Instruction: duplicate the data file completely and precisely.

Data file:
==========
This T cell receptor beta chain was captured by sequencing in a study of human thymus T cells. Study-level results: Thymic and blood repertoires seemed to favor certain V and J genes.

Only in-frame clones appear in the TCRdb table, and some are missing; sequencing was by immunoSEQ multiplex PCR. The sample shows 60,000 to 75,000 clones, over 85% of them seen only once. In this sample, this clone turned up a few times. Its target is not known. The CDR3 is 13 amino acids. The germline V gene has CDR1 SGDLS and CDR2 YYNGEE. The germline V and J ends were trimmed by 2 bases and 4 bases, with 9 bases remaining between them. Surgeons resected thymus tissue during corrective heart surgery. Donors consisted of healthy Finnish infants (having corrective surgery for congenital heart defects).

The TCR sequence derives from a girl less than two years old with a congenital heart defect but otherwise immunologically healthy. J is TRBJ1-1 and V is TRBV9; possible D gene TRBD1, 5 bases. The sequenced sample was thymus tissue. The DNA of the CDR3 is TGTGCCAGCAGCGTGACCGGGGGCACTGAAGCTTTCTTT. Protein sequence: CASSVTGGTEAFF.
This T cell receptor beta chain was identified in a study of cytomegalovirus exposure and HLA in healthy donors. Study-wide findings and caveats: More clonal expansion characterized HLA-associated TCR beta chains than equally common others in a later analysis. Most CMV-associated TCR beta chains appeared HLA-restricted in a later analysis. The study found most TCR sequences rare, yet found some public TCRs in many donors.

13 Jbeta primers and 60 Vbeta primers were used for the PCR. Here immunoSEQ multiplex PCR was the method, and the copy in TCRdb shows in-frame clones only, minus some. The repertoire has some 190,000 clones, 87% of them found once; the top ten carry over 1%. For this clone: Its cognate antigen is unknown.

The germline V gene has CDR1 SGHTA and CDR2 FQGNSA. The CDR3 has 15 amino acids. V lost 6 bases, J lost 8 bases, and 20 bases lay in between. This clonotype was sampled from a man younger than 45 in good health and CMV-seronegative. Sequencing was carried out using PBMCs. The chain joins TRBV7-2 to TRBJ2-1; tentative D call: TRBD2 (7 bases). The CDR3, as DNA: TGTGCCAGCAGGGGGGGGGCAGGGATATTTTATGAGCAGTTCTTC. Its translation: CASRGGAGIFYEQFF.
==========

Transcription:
This T cell receptor beta chain was captured by sequencing in a study of human thymus T cells. Study-level results: Thymic and blood repertoires seemed to favor certain V and J genes.

Only in-frame clones appear in the TCRdb table, and some are missing; sequencing was by immunoSEQ multiplex PCR. The sample shows 60,000 to 75,000 clones, over 85% of them seen only once. In this sample, this clone turned up a few times. Its target is not known. The CDR3 is 13 amino acids. The germline V gene has CDR1 SGDLS and CDR2 YYNGEE. The germline V and J ends were trimmed by 2 bases and 4 bases, with 9 bases remaining between them. Surgeons resected thymus tissue during corrective heart surgery. Donors consisted of healthy Finnish infants (having corrective surgery for congenital heart defects).

The TCR sequence derives from a girl less than two years old with a congenital heart defect but otherwise immunologically healthy. J is TRBJ1-1 and V is TRBV9; possible D gene TRBD1, 5 bases. The sequenced sample was thymus tissue. The DNA of the CDR3 is TGTGCCAGCAGCGTGACCGGGGGCACTGAAGCTTTCTTT. Protein sequence: CASSVTGGTEAFF.
This T cell receptor beta chain was identified in a study of cytomegalovirus exposure and HLA in healthy donors. Study-wide findings and caveats: More clonal expansion characterized HLA-associated TCR beta chains than equally common others in a later analysis. Most CMV-associated TCR beta chains appeared HLA-restricted in a later analysis. The study found most TCR sequences rare, yet found some public TCRs in many donors.

13 Jbeta primers and 60 Vbeta primers were used for the PCR. Here immunoSEQ multiplex PCR was the method, and the copy in TCRdb shows in-frame clones only, minus some. The repertoire has some 190,000 clones, 87% of them found once; the top ten carry over 1%. For this clone: Its cognate antigen is unknown.

The germline V gene has CDR1 SGHTA and CDR2 FQGNSA. The CDR3 has 15 amino acids. V lost 6 bases, J lost 8 bases, and 20 bases lay in between. This clonotype was sampled from a man younger than 45 in good health and CMV-seronegative. Sequencing was carried out using PBMCs. The chain joins TRBV7-2 to TRBJ2-1; tentative D call: TRBD2 (7 bases). The CDR3, as DNA: TGTGCCAGCAGGGGGGGGGCAGGGATATTTTATGAGCAGTTCTTC. Its translation: CASRGGAGIFYEQFF.